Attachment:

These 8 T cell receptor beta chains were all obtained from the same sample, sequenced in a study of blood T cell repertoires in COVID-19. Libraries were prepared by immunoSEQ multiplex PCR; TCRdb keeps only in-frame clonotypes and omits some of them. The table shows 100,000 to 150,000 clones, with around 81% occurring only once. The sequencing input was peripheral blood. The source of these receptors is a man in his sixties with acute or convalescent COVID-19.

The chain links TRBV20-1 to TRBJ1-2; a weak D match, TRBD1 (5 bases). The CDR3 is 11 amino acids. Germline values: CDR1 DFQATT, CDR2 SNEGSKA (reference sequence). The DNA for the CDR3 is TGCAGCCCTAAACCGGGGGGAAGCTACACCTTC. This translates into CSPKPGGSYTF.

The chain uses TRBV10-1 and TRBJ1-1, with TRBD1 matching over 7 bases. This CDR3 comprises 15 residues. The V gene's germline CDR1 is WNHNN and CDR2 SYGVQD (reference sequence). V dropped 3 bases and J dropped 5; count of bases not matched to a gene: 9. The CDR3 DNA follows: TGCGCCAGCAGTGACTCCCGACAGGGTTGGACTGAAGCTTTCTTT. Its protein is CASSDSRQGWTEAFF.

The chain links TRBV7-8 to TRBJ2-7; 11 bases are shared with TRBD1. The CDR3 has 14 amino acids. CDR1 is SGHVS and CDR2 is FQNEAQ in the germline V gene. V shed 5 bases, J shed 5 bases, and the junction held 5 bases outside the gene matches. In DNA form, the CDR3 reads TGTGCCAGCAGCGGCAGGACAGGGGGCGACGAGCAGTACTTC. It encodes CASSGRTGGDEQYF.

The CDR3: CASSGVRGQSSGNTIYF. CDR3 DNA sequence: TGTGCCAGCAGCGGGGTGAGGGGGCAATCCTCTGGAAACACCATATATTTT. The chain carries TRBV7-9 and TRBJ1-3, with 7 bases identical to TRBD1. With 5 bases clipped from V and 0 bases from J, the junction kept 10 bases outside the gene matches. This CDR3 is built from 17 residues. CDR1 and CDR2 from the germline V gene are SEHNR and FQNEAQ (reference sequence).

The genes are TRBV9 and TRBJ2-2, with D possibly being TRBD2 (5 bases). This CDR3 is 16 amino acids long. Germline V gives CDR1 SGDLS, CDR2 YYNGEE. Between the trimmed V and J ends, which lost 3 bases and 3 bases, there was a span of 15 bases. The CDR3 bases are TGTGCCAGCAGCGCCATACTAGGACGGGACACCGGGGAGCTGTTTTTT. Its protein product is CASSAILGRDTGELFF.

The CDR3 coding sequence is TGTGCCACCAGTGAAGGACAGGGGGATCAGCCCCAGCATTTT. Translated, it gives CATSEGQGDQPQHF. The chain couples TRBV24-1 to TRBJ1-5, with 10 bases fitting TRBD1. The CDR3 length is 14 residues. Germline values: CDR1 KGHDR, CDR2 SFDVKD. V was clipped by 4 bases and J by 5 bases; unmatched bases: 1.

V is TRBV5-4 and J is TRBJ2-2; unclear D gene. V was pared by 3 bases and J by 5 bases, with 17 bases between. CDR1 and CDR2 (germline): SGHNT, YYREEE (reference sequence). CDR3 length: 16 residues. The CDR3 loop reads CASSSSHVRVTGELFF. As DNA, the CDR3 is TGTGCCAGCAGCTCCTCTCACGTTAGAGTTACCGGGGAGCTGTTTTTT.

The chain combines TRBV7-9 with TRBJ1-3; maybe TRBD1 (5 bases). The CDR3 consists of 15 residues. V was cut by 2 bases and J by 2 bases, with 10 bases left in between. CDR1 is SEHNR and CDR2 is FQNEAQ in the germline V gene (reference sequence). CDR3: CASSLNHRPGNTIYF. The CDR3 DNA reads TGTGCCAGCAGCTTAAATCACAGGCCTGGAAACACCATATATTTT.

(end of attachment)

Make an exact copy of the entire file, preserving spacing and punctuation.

These 8 T cell receptor beta chains were all obtained from the same sample, sequenced in a study of blood T cell repertoires in COVID-19. Libraries were prepared by immunoSEQ multiplex PCR; TCRdb keeps only in-frame clonotypes and omits some of them. The table shows 100,000 to 150,000 clones, with around 81% occurring only once. The sequencing input was peripheral blood. The source of these receptors is a man in his sixties with acute or convalescent COVID-19.

The chain links TRBV20-1 to TRBJ1-2; a weak D match, TRBD1 (5 bases). The CDR3 is 11 amino acids. Germline values: CDR1 DFQATT, CDR2 SNEGSKA (reference sequence). The DNA for the CDR3 is TGCAGCCCTAAACCGGGGGGAAGCTACACCTTC. This translates into CSPKPGGSYTF.

The chain uses TRBV10-1 and TRBJ1-1, with TRBD1 matching over 7 bases. This CDR3 comprises 15 residues. The V gene's germline CDR1 is WNHNN and CDR2 SYGVQD (reference sequence). V dropped 3 bases and J dropped 5; count of bases not matched to a gene: 9. The CDR3 DNA follows: TGCGCCAGCAGTGACTCCCGACAGGGTTGGACTGAAGCTTTCTTT. Its protein is CASSDSRQGWTEAFF.

The chain links TRBV7-8 to TRBJ2-7; 11 bases are shared with TRBD1. The CDR3 has 14 amino acids. CDR1 is SGHVS and CDR2 is FQNEAQ in the germline V gene. V shed 5 bases, J shed 5 bases, and the junction held 5 bases outside the gene matches. In DNA form, the CDR3 reads TGTGCCAGCAGCGGCAGGACAGGGGGCGACGAGCAGTACTTC. It encodes CASSGRTGGDEQYF.

The CDR3: CASSGVRGQSSGNTIYF. CDR3 DNA sequence: TGTGCCAGCAGCGGGGTGAGGGGGCAATCCTCTGGAAACACCATATATTTT. The chain carries TRBV7-9 and TRBJ1-3, with 7 bases identical to TRBD1. With 5 bases clipped from V and 0 bases from J, the junction kept 10 bases outside the gene matches. This CDR3 is built from 17 residues. CDR1 and CDR2 from the germline V gene are SEHNR and FQNEAQ (reference sequence).

The genes are TRBV9 and TRBJ2-2, with D possibly being TRBD2 (5 bases). This CDR3 is 16 amino acids long. Germline V gives CDR1 SGDLS, CDR2 YYNGEE. Between the trimmed V and J ends, which lost 3 bases and 3 bases, there was a span of 15 bases. The CDR3 bases are TGTGCCAGCAGCGCCATACTAGGACGGGACACCGGGGAGCTGTTTTTT. Its protein product is CASSAILGRDTGELFF.

The CDR3 coding sequence is TGTGCCACCAGTGAAGGACAGGGGGATCAGCCCCAGCATTTT. Translated, it gives CATSEGQGDQPQHF. The chain couples TRBV24-1 to TRBJ1-5, with 10 bases fitting TRBD1. The CDR3 length is 14 residues. Germline values: CDR1 KGHDR, CDR2 SFDVKD. V was clipped by 4 bases and J by 5 bases; unmatched bases: 1.

V is TRBV5-4 and J is TRBJ2-2; unclear D gene. V was pared by 3 bases and J by 5 bases, with 17 bases between. CDR1 and CDR2 (germline): SGHNT, YYREEE (reference sequence). CDR3 length: 16 residues. The CDR3 loop reads CASSSSHVRVTGELFF. As DNA, the CDR3 is TGTGCCAGCAGCTCCTCTCACGTTAGAGTTACCGGGGAGCTGTTTTTT.

The chain combines TRBV7-9 with TRBJ1-3; maybe TRBD1 (5 bases). The CDR3 consists of 15 residues. V was cut by 2 bases and J by 2 bases, with 10 bases left in between. CDR1 is SEHNR and CDR2 is FQNEAQ in the germline V gene (reference sequence). CDR3: CASSLNHRPGNTIYF. The CDR3 DNA reads TGTGCCAGCAGCTTAAATCACAGGCCTGGAAACACCATATATTTT.